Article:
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For decades it seemed clear that EC competition law was enforceable effectively at the national level, and ECJ case law has continued to bear this out. In recent years, however, the Commission has been proposing harmonization of national rules of procedure in competition cases, implying that procedural autonomy is insufficient on its own to produce an effective enforcement system in this area. As the authors of this book clearly demonstrate, this suggests a binary system governing the enforcement of EC Articles 81 and 82: namely, that led by the Commission through directives and eventual regulations, and that built on ECJ principles in areas not dealt with by such Community instruments. This book describes and analyzes not only the specific Commission recommendations, but also the manner and extent to which these recommendations are or may be implemented in civil procedure. In particular, the authors consider changes which may be required if these recommendations are incorporated into Dutch and English rules of civil procedure. Also addressed are elements of procedure not mentioned by the Commission but which might usefully be considered in the context of ECJ principles of effectiveness, equivalence and effective judicial protection of rights. At the heart of the study is a detailed analysis of the Commission White Paper on Damages Actions and the Commission Staff Working Paper, both issued early in 2009. The in-depth analysis ranges over procedural aspects of such elements as the following: and•standing; and•disclosure and access to evidence; and•burden of proof; and•fault/no fau and•costs of damages actions; and•injunctions; and•civil versus administrative enforcement; and•limitations; and•leniency programmes; and•collective actions; and•confidentiality; and and•forms of compensation. Anticipating as it does a looming impasse in European competition law, this remarkable book sheds defining light on the real implications of EC competition law for parties to damages actions, not only in the national systems studied but for all Member States. For practitioners and jurists it offers a particularly useful approach to the handling of cases involving European competition law, and also serves as a guide to current trends and as a clarification of doctrine.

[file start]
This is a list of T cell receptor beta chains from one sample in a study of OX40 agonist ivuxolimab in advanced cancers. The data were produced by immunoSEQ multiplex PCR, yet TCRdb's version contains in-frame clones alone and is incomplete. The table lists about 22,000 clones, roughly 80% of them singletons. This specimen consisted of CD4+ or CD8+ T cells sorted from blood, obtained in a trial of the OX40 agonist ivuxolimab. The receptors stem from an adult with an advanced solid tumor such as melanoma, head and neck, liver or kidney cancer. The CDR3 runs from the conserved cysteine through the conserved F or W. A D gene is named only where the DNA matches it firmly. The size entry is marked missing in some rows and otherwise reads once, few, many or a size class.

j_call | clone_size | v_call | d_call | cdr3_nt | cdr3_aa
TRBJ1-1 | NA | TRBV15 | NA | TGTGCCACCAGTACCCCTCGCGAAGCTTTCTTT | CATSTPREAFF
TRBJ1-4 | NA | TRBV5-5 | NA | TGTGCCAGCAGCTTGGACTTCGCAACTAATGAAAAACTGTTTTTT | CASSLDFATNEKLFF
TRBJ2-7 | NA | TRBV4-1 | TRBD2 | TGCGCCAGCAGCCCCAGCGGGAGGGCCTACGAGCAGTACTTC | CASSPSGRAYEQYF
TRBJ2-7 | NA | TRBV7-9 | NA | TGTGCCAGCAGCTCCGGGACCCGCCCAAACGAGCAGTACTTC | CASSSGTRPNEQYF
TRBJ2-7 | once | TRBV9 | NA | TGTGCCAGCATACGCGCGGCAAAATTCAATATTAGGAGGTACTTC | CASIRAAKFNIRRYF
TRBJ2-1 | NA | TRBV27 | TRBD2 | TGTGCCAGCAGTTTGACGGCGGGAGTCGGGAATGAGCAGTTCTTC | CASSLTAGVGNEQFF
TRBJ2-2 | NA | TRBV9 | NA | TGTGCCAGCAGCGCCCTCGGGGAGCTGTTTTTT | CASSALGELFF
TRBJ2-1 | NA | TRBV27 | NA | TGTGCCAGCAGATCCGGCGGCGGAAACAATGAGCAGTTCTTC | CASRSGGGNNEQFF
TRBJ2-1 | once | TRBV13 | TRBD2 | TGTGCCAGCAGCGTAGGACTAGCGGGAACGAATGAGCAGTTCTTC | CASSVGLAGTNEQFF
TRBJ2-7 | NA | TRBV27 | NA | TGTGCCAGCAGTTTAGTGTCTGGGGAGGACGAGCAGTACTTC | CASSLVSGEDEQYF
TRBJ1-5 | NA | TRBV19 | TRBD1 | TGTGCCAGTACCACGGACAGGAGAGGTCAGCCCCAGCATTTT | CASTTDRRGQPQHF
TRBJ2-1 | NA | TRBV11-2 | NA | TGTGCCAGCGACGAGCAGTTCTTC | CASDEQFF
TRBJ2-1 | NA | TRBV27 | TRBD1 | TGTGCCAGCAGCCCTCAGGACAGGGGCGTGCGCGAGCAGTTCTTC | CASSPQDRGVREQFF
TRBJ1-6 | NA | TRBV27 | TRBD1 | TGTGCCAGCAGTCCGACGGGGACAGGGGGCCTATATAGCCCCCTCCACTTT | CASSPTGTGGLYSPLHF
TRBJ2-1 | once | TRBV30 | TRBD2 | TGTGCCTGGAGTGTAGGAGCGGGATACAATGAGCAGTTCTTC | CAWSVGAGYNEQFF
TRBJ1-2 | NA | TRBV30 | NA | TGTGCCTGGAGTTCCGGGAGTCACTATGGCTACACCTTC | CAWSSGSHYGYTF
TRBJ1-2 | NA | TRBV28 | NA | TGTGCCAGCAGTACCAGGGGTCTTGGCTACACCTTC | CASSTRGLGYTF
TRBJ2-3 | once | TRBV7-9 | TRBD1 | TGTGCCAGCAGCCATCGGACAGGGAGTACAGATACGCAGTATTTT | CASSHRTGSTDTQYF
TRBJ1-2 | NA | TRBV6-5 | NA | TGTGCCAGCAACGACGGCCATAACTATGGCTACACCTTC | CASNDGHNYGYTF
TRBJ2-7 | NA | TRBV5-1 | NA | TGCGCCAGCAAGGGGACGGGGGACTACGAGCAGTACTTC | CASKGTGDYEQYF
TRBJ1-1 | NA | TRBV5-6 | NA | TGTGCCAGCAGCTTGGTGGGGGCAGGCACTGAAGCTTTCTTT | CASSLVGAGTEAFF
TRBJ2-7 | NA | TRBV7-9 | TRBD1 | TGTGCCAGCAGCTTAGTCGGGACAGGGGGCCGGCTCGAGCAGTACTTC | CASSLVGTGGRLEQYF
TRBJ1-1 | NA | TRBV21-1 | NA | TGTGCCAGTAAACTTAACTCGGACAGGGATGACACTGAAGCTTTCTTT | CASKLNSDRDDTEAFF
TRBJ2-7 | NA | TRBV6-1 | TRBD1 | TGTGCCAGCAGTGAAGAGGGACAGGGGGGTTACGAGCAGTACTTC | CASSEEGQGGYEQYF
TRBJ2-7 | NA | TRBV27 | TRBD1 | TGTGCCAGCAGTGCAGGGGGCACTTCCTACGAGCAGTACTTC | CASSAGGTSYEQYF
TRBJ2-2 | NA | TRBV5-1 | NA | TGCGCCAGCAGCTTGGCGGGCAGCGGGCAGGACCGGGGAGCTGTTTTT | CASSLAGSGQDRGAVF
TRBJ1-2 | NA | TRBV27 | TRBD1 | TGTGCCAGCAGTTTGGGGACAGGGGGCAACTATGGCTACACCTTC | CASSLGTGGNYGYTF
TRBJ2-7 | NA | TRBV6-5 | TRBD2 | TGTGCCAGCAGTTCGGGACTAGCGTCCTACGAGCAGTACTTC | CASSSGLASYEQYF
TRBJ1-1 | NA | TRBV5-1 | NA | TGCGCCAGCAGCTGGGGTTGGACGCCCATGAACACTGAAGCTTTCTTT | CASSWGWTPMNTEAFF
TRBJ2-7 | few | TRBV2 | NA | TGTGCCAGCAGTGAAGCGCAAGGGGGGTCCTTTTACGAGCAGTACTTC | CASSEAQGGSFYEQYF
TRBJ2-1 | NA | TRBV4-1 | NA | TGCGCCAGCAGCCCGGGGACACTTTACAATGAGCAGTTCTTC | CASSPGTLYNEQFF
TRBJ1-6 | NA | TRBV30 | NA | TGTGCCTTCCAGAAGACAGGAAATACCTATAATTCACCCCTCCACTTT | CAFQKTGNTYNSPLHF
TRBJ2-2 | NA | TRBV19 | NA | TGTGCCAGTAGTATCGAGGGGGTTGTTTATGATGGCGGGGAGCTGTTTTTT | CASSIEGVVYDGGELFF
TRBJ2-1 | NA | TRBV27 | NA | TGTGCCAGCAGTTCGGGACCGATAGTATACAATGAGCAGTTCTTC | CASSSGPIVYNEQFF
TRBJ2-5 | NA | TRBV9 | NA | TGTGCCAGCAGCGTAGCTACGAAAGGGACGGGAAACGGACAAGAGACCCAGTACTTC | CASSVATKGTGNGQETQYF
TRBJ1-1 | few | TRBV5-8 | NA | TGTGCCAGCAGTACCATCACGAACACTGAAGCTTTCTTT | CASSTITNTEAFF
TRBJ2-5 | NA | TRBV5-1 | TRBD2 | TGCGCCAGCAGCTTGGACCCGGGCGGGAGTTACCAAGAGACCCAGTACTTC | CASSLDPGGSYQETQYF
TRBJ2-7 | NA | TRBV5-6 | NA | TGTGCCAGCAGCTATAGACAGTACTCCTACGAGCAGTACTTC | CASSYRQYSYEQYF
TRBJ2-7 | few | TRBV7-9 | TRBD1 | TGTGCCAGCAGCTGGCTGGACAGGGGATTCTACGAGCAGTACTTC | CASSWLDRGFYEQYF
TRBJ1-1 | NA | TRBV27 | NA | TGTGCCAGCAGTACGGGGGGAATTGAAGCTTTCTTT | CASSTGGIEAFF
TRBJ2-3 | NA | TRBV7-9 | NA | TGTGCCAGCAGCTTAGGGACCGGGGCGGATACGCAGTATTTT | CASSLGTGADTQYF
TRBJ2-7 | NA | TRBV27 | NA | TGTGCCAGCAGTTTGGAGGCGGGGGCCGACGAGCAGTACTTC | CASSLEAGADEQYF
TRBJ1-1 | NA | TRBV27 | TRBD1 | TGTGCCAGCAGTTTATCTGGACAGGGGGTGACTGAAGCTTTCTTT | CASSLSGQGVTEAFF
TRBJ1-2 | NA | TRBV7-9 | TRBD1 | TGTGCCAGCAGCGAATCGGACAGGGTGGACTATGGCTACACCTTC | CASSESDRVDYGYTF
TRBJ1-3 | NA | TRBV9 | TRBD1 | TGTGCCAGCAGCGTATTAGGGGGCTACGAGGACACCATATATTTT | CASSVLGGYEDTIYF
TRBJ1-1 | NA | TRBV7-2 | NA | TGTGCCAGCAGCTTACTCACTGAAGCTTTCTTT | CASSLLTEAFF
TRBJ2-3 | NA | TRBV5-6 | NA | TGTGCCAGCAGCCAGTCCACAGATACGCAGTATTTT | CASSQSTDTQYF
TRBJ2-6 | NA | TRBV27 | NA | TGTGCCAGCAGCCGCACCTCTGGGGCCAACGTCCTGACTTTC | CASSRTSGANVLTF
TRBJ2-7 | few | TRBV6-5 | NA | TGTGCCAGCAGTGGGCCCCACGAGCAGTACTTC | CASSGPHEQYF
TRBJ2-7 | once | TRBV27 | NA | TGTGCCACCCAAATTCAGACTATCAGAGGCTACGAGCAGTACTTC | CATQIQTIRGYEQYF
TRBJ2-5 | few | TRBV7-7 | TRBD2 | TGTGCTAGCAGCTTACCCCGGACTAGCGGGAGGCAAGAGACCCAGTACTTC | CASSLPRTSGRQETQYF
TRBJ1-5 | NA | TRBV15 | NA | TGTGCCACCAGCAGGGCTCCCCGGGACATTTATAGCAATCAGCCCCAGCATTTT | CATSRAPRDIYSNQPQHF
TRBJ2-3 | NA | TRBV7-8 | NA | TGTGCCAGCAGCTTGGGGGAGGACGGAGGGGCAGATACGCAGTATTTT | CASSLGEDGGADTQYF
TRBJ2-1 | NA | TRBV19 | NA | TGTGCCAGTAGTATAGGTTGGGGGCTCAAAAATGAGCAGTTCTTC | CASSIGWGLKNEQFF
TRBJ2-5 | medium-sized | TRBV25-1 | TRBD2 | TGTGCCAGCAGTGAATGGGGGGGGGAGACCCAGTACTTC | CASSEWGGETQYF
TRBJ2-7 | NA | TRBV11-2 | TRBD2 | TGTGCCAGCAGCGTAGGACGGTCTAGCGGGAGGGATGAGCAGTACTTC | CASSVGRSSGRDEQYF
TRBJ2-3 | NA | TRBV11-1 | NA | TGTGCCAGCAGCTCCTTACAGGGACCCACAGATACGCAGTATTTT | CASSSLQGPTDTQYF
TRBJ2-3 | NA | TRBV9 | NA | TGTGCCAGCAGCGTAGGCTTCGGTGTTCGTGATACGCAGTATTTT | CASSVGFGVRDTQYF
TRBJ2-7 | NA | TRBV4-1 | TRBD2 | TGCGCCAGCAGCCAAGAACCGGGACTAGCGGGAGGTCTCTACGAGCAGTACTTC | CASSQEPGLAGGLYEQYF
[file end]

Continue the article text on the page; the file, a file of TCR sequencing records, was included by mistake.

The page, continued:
European Patent Litigation in the Shadow of the Unified Patent Court

Author: Luke McDonagh
Publisher: Edward Elgar Publishing
ISBN: 1784714747
Format: PDF, ePub, Mobi
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With the introduction of the Unified Patent Court (UPC) and the new European Patent with Unitary Effect, the European patent litigation system is undergoing a set of fundamental reforms. This timely book assesses the current state of European patent litigation by analysing recently published data on Europe's four major patent jurisdictions - the UK, Germany, France and the Netherlands - and also looks ahead to examine what the impact of the UPC is likely to be on Europe's patent litigation system in the near future.

Towards a European Unfair Competition Law

Author: Rogier W. De Vrey
Publisher: BRILL
ISBN: 9004150404
Format: PDF, ePub, Docs